What would they choose, and which of you would lead?


Not to be dismissed when dancing cheek to paw,

The likelihood of romance—of a furry fling, at least.

What would they choose, and which of you would lead?

It raises questions that might be best unanswered.


The likelihood of romance—of a furry fling, at least,

Could be considered as a hazard of the dance.

It raises questions that might be best unanswered,

Or, at the least, dismissed as supposition.


To be considered as a hazard of the dance,

(Seeming to add a frisson of feline thrill),

Or, at the least, dismissed as supposition:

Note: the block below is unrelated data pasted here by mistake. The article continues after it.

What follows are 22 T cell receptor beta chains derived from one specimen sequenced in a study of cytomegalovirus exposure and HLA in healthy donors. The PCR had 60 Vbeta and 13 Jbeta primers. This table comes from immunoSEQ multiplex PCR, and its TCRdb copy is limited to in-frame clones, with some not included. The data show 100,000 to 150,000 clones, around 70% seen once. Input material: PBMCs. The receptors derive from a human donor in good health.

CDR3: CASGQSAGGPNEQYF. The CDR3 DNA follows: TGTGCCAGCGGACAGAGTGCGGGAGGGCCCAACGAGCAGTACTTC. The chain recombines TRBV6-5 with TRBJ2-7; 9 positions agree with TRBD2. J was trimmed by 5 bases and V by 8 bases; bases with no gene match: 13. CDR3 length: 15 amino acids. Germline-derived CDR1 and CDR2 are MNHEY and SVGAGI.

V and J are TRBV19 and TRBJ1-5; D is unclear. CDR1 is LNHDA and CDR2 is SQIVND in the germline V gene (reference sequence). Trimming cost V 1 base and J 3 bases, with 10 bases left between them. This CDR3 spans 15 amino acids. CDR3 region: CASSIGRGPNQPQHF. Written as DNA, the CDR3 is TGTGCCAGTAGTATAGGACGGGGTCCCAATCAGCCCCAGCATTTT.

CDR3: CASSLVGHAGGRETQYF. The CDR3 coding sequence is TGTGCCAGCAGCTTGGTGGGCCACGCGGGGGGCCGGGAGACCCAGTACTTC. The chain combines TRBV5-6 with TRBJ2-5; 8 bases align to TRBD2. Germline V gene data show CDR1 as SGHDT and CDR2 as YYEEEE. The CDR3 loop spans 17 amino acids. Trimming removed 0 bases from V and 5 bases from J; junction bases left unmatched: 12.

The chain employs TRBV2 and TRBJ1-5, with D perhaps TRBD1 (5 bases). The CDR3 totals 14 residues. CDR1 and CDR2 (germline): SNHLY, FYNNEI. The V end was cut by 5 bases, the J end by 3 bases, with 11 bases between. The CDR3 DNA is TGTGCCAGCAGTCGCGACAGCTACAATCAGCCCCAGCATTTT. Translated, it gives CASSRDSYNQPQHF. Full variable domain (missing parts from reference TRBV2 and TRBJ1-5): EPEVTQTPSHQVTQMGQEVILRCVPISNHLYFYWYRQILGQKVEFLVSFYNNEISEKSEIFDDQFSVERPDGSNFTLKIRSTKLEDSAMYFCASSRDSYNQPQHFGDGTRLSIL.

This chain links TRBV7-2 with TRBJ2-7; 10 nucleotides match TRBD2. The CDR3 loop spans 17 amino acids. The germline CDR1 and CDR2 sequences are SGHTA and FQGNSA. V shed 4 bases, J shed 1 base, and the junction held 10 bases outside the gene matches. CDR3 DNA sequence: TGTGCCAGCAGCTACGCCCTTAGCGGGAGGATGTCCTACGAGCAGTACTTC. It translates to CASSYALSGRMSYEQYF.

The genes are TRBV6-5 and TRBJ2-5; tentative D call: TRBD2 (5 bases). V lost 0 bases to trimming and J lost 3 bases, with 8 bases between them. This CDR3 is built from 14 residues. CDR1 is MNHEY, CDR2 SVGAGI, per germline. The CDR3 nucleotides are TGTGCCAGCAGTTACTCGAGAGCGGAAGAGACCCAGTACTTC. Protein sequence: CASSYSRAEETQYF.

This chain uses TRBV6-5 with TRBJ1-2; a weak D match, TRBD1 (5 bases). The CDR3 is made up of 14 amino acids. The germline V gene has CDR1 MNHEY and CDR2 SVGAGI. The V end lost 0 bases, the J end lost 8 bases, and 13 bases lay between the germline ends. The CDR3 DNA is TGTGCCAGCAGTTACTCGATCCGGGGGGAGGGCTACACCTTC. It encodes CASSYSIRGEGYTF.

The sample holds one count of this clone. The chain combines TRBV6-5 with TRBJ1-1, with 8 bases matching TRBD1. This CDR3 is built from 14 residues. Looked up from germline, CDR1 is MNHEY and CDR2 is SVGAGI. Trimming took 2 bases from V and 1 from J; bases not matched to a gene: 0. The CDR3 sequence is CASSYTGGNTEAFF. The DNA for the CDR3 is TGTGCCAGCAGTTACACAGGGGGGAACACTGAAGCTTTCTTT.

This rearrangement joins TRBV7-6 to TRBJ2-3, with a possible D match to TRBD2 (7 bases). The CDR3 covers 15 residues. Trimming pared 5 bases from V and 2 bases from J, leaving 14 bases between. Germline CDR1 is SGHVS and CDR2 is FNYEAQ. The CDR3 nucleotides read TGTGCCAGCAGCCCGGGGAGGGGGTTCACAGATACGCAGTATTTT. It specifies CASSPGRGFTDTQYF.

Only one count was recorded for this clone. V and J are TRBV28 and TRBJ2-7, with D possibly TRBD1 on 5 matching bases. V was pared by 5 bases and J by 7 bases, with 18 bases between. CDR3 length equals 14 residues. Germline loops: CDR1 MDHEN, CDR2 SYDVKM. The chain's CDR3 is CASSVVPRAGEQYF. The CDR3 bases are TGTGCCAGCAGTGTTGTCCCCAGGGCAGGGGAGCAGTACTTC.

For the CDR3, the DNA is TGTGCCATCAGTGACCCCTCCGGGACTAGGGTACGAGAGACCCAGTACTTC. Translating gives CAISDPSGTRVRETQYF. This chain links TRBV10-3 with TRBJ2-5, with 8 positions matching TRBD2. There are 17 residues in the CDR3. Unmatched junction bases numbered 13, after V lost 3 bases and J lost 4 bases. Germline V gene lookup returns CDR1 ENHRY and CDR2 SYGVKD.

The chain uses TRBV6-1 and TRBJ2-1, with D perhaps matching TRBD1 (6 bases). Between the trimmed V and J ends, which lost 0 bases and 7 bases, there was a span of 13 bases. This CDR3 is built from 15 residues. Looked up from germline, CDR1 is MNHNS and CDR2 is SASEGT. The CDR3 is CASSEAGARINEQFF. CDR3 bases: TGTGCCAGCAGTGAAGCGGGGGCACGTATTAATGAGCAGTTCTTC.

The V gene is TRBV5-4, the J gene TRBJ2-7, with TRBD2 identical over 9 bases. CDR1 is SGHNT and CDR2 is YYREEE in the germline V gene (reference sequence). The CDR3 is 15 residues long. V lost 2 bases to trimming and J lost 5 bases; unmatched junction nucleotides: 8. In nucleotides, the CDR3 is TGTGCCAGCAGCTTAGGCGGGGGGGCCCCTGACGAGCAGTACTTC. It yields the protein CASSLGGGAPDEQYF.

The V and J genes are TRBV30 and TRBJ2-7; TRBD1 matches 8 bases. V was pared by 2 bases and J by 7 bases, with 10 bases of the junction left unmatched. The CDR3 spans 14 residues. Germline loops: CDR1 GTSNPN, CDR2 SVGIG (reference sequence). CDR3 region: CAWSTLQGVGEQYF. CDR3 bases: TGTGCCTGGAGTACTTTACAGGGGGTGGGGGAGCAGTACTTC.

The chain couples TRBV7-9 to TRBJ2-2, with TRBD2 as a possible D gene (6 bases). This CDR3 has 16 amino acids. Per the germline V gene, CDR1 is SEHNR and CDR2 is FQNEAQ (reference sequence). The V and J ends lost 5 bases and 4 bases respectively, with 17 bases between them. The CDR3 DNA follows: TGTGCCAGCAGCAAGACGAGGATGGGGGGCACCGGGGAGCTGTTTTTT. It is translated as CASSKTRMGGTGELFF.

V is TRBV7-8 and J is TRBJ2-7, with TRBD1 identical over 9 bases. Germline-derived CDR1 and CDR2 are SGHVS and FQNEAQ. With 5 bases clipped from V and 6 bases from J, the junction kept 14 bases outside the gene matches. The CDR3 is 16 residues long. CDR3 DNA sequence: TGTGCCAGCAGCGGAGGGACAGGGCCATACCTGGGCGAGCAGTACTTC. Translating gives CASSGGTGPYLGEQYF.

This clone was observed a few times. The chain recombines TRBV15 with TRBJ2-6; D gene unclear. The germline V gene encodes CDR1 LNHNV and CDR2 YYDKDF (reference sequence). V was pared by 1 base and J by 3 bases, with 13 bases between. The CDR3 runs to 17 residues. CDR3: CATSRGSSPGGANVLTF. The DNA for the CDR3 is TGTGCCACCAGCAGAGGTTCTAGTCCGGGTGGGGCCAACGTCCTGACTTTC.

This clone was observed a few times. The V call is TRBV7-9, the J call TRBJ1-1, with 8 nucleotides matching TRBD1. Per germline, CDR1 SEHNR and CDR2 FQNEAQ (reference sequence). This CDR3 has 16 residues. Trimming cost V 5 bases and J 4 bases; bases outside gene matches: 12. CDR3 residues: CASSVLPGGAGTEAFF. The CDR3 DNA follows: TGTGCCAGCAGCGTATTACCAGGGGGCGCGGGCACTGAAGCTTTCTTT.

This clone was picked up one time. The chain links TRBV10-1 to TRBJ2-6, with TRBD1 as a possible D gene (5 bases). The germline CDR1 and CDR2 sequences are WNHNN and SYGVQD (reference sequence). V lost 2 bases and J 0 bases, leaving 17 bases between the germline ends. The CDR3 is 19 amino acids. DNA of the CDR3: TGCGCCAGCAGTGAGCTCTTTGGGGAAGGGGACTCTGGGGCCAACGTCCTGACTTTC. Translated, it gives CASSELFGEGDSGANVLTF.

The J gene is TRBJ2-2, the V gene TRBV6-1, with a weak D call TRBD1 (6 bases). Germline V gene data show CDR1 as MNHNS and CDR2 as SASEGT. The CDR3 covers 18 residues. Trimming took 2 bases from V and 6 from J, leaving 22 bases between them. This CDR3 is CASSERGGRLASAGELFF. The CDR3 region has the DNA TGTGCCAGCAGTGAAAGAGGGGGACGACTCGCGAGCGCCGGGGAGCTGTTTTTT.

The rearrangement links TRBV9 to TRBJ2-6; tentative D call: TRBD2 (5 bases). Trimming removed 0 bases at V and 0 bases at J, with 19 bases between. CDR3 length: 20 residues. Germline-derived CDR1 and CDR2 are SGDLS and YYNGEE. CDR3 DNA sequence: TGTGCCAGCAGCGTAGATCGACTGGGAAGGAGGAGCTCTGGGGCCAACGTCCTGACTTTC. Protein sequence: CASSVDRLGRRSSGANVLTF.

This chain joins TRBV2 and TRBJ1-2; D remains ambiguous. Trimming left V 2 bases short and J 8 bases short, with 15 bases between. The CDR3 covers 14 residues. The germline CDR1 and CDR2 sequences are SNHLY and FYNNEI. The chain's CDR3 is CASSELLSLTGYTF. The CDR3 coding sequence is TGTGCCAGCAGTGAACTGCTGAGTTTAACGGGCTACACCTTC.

Who took the lead, who followed in the dance?


Seeming to add a frisson of feline thrill,

(fur raised up, eyes richly glowing),

Who took the lead, who followed in the dance?

Cheek to paw with cats can be a risky manoeuvre.


Fur raised up, eyes richly glowing,

Feline and human locked in embrace.

Cheek to paw with cats can be a risky manoeuvre.

Forget, at your hazard, a cat is not human.


Feline and human locked in embrace

For just as long as the cat wants it so.

Forget, at your hazard, a cat is not human.

A hiss and a spit and it leaps off your lap.


For just as long as the cat wants it so

You can embrace them, pet them and coo.

A hiss and a spit and it leaps off your lap,

Disdaining the thought it might actually care.


You can embrace cats, pet them and coo;

They’ll take what they want and leave you for nought,

Disdaining the thought they might actually care.

Dancing with cats is not an easy manoeuvre.